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I. Homminga, W. Maat, C.J. M. Kröse, M.J. Jager; Effect of Triamcinolone Acetonide on in vitro Uveal Melanoma Cell Growth and VEGF Production . Invest. Ophthalmol. Vis. Sci. 2006;47(13):2225.
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Uveal melanoma patients often develop sight–threatening radiation retinopathy after radiotherapy. Triamcinolone acetonide is injected intravitreally to treat radiation retinopathy. However, living uveal melanoma cells may still be present in the eye after radiotherapy and the effect of triamcinolone acetonide on such remaining cells is not known. Therefore we studied the effect of triamcinolone acetonide on the growth of uveal melanoma cell lines in vitro. We also analyzed the effect of triamcinolone acetonide on the production of vascular endothelial growth factor A (VEGF–A), a pro–angiogenic molecule. Angiogenesis is an important pathological process involved in radiation retinopathy and inhibition of VEGF–A production might therefore form one of the working mechanisms of triamcinolone acetonide.
Three uveal melanoma cell lines, OCM–1, 92–1 and Mel 285, were treated with 10µM and 100 µM triamcinolone acetonide suspensions. Viable cell numbers were estimated using a haemocytometer at four, six, eight and ten days after triamcinolone acetonide administration. In the supernatant of cells that had been exposed to triamcinolone acetonide for eight days, VEGF–A concentrations were determined in an ELISA.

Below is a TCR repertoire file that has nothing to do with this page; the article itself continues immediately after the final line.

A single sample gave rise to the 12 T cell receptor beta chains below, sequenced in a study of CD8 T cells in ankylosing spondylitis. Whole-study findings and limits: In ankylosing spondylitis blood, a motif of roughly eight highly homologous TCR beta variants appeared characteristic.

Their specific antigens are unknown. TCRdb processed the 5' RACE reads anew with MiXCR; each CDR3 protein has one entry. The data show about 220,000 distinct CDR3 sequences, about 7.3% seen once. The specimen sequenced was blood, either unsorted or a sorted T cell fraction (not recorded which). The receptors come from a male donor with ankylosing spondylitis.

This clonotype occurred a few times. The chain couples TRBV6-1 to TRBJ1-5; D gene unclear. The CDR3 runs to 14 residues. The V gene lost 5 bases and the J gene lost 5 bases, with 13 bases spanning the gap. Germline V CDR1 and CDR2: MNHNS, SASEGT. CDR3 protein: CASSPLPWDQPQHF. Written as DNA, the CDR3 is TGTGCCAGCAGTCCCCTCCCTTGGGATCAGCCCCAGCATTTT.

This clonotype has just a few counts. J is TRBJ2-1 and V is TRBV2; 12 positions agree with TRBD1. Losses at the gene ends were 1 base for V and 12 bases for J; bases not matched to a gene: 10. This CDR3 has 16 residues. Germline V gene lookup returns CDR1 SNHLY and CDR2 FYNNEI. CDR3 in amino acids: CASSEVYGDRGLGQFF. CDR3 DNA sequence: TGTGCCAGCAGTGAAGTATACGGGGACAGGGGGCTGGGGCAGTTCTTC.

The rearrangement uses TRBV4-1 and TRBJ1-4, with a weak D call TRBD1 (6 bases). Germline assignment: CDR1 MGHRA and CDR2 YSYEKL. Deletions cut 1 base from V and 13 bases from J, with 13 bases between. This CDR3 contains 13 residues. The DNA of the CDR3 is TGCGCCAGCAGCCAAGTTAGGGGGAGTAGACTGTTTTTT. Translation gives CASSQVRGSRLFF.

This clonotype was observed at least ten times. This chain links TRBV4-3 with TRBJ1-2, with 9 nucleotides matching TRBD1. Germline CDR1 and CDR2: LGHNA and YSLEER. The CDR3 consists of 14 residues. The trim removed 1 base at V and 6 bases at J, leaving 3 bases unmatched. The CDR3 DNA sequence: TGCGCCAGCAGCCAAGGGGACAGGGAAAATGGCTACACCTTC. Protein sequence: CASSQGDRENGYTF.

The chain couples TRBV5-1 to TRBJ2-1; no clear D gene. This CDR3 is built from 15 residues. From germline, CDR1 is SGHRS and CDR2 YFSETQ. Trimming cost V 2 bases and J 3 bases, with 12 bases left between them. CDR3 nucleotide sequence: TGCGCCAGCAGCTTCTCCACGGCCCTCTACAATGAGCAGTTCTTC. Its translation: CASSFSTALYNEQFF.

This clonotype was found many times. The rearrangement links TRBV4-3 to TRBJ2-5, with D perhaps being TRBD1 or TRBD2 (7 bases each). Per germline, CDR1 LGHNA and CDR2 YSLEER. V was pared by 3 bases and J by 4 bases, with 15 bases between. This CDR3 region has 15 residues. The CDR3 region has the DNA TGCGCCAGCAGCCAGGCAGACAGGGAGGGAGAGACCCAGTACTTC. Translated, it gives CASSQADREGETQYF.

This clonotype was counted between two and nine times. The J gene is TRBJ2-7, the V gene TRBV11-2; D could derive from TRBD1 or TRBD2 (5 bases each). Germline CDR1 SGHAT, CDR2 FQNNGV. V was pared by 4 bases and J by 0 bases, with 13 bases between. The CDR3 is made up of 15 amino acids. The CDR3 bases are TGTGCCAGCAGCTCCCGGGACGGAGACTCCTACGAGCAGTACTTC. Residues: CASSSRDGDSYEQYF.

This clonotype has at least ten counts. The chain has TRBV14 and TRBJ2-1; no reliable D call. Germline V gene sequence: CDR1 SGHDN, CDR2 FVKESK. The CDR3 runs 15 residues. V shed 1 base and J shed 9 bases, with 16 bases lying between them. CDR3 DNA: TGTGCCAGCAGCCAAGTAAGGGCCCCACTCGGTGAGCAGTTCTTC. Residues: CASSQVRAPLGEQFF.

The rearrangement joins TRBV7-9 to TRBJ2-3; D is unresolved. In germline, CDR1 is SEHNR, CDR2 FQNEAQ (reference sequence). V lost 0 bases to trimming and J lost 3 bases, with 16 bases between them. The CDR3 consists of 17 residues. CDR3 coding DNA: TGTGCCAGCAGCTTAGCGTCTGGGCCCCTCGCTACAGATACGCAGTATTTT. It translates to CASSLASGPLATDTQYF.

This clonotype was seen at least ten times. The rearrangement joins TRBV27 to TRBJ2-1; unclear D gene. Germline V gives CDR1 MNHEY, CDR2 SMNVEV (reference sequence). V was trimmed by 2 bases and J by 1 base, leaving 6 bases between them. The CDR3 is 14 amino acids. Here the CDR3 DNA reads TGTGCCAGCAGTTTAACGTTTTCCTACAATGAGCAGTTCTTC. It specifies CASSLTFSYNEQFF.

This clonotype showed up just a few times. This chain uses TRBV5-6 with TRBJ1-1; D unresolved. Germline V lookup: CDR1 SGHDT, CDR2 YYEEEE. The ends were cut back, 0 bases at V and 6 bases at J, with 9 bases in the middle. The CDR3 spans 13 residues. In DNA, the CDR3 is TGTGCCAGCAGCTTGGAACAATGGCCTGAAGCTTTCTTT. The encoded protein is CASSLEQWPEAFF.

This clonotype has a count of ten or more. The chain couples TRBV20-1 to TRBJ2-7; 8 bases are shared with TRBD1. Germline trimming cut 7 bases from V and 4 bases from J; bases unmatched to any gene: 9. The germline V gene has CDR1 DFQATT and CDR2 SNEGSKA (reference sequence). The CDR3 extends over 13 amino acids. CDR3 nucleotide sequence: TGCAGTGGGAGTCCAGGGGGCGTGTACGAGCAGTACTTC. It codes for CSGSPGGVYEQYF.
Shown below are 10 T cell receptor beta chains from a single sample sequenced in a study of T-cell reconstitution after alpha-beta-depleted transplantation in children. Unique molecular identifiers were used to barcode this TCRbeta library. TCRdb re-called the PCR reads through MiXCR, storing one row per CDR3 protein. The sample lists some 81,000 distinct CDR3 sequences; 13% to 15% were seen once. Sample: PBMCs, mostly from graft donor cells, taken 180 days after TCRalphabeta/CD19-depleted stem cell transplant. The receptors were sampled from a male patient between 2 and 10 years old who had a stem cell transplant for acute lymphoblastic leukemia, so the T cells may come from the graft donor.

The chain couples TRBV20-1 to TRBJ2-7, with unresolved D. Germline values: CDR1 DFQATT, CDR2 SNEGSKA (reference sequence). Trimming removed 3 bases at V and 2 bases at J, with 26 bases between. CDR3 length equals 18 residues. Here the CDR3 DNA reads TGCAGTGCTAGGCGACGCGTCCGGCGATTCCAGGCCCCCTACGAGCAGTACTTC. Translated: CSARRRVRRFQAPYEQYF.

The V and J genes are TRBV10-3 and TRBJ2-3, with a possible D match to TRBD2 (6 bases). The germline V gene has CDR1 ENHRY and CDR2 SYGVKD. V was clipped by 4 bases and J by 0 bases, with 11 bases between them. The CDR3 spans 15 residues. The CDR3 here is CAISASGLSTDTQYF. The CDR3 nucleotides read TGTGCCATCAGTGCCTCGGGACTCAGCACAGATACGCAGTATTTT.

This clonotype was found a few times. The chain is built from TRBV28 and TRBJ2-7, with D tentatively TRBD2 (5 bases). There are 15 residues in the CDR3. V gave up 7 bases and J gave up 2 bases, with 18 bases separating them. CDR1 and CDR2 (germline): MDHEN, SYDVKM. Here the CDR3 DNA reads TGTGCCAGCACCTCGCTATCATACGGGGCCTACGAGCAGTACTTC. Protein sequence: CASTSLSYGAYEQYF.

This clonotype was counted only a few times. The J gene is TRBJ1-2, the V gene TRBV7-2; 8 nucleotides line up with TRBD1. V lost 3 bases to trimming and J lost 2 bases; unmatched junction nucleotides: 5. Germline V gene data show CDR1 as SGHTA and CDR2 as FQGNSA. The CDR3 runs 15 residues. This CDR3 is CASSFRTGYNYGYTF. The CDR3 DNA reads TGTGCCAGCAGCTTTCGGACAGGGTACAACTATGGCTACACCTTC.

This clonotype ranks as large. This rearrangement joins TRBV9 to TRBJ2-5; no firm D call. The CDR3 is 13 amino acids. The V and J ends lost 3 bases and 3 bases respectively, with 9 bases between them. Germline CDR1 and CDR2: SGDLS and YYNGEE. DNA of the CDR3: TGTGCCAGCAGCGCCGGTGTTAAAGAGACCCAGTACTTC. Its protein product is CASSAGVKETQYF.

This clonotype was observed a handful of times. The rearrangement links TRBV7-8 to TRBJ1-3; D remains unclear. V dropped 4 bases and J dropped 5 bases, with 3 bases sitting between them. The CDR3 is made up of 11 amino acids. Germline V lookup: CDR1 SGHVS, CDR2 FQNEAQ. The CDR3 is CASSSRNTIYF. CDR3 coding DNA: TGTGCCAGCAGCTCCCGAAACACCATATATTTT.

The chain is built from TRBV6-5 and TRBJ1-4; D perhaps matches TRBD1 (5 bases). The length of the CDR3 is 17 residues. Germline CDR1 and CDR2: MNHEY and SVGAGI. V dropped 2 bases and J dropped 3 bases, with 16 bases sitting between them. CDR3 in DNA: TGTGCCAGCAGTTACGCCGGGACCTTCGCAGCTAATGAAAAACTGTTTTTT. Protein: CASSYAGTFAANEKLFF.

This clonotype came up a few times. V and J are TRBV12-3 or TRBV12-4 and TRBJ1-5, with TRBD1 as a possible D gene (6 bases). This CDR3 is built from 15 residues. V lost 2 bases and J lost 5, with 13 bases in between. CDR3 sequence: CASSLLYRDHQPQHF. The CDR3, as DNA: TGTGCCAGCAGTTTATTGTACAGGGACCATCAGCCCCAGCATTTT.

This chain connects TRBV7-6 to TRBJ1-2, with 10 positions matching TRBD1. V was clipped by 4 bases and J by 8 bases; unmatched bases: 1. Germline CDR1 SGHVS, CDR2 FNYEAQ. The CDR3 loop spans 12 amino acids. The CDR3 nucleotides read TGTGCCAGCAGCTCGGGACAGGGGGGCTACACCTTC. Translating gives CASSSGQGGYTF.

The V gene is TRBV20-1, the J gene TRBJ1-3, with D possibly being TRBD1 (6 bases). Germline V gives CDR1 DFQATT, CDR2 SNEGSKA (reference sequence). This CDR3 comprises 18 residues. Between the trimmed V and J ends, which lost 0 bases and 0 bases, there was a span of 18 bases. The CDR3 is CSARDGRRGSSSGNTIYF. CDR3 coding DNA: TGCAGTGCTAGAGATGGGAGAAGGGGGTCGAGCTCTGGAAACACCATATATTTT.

All cell lines proliferated in vitro. Addition of the carrier (methanol) or triamcinolone acetonide did neither inhibit nor stimulate cell division. VEGF data will be presented at the meeting.
Triamcinolone acetonide has no consistent inhibiting or stimulating effect on uveal melanoma cell growth, while the effect on VEGF production needs further analysis.
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